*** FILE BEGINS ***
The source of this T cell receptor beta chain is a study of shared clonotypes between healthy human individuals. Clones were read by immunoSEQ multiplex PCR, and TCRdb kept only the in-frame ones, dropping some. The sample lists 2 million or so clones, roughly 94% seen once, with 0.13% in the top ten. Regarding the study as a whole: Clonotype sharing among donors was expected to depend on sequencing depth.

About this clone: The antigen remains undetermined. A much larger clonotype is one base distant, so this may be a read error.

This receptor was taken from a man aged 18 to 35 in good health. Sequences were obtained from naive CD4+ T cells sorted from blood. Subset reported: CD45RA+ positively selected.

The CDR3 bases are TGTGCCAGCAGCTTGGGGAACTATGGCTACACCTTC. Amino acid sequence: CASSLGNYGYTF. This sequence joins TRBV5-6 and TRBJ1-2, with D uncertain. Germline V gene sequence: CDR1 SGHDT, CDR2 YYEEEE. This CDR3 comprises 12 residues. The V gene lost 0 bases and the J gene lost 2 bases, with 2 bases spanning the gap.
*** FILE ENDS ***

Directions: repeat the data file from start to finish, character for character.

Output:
The source of this T cell receptor beta chain is a study of shared clonotypes between healthy human individuals. Clones were read by immunoSEQ multiplex PCR, and TCRdb kept only the in-frame ones, dropping some. The sample lists 2 million or so clones, roughly 94% seen once, with 0.13% in the top ten. Regarding the study as a whole: Clonotype sharing among donors was expected to depend on sequencing depth.

About this clone: The antigen remains undetermined. A much larger clonotype is one base distant, so this may be a read error.

This receptor was taken from a man aged 18 to 35 in good health. Sequences were obtained from naive CD4+ T cells sorted from blood. Subset reported: CD45RA+ positively selected.

The CDR3 bases are TGTGCCAGCAGCTTGGGGAACTATGGCTACACCTTC. Amino acid sequence: CASSLGNYGYTF. This sequence joins TRBV5-6 and TRBJ1-2, with D uncertain. Germline V gene sequence: CDR1 SGHDT, CDR2 YYEEEE. This CDR3 comprises 12 residues. The V gene lost 0 bases and the J gene lost 2 bases, with 2 bases spanning the gap.